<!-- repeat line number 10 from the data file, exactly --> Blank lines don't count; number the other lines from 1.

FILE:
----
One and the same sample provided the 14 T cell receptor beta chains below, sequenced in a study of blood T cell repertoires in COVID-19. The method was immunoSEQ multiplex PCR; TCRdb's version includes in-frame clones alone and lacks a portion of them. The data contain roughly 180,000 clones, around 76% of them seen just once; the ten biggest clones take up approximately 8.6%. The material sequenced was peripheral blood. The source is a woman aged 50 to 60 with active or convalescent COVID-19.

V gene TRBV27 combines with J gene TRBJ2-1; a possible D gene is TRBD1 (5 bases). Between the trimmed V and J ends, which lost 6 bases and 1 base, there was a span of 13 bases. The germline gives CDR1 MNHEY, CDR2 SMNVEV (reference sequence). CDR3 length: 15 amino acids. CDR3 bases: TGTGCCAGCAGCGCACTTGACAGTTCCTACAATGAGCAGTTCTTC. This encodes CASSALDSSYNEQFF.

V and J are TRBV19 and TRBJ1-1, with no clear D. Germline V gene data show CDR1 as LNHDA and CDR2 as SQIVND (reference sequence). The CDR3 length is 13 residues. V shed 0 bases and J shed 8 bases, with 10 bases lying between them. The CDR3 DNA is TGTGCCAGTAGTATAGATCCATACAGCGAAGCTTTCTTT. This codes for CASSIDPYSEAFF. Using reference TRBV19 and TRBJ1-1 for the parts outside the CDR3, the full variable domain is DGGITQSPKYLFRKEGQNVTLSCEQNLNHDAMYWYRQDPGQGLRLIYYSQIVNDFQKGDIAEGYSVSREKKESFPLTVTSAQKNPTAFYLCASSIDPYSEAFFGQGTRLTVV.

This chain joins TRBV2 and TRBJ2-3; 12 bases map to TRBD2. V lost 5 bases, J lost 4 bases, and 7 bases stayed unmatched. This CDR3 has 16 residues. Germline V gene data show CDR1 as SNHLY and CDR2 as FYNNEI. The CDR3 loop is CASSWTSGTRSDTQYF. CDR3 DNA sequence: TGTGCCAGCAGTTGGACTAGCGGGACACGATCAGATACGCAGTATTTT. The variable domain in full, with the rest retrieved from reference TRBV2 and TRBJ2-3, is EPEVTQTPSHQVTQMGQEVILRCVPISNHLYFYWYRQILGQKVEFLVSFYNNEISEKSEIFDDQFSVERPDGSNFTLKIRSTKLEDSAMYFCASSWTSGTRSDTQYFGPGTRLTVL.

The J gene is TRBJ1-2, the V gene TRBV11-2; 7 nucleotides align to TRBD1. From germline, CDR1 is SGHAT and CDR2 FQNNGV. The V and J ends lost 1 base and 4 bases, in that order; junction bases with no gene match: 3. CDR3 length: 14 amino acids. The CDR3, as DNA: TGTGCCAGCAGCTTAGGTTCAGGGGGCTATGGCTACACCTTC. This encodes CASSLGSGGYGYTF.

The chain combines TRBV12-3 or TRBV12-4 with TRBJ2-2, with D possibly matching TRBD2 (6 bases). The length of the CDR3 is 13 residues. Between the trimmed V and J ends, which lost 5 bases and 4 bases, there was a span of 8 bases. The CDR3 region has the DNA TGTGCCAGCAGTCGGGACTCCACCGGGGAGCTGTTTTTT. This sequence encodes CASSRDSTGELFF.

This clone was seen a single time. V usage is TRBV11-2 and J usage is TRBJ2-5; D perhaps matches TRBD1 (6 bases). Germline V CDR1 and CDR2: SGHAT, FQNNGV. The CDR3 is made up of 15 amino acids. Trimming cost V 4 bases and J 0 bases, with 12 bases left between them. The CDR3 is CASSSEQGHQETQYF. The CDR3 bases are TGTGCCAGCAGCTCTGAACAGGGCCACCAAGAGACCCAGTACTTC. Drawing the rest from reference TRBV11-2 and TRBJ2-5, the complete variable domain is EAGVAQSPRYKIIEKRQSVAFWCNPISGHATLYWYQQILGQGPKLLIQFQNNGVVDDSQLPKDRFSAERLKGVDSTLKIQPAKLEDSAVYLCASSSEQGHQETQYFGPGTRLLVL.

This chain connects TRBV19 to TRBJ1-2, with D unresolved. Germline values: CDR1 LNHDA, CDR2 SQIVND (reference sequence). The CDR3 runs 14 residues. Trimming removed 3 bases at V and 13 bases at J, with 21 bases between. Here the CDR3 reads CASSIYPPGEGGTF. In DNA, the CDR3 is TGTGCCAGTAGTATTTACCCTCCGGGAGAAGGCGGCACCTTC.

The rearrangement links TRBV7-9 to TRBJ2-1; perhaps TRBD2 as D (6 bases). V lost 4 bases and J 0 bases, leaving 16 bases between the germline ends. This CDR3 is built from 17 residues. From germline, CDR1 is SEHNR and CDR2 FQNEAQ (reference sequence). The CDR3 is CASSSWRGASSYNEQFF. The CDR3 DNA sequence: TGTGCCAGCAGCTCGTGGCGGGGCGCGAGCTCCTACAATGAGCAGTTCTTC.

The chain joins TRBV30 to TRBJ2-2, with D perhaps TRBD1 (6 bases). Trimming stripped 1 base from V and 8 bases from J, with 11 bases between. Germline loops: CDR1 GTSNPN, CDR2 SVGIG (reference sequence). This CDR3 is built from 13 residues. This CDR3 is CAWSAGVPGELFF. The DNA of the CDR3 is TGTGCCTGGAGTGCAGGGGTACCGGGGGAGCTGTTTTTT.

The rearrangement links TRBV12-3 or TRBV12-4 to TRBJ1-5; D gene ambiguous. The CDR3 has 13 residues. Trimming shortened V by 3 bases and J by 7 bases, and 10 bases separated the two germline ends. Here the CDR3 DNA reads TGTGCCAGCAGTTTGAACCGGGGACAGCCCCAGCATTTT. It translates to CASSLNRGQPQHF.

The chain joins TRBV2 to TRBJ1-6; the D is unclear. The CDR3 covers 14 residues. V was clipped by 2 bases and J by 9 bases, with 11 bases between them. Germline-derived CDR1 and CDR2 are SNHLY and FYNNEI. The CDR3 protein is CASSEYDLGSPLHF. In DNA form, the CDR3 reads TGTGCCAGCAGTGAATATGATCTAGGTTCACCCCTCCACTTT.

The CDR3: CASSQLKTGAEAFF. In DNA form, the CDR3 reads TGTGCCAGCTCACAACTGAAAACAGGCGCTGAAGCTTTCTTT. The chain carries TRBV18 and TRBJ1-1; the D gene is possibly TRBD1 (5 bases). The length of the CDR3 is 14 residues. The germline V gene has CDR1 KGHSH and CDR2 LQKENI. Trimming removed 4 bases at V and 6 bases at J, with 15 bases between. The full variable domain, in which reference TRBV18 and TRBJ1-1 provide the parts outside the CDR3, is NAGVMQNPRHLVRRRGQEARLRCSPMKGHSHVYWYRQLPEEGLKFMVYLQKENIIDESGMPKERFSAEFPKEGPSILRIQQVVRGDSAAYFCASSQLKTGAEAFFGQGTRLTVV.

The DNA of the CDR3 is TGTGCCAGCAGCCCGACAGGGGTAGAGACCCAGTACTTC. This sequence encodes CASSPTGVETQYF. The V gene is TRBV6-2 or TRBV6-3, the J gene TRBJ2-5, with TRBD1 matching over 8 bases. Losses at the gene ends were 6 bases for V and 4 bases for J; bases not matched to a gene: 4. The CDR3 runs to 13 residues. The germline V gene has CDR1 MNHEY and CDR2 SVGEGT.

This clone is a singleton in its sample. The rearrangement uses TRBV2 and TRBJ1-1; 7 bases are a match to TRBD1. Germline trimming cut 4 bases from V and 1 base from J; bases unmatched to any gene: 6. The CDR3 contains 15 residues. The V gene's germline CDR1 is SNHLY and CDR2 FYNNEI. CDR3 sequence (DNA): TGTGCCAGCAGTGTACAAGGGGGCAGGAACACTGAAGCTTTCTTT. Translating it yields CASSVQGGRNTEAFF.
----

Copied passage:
The chain joins TRBV30 to TRBJ2-2, with D perhaps TRBD1 (6 bases). Trimming stripped 1 base from V and 8 bases from J, with 11 bases between. Germline loops: CDR1 GTSNPN, CDR2 SVGIG (reference sequence). This CDR3 is built from 13 residues. This CDR3 is CAWSAGVPGELFF. The DNA of the CDR3 is TGTGCCTGGAGTGCAGGGGTACCGGGGGAGCTGTTTTTT.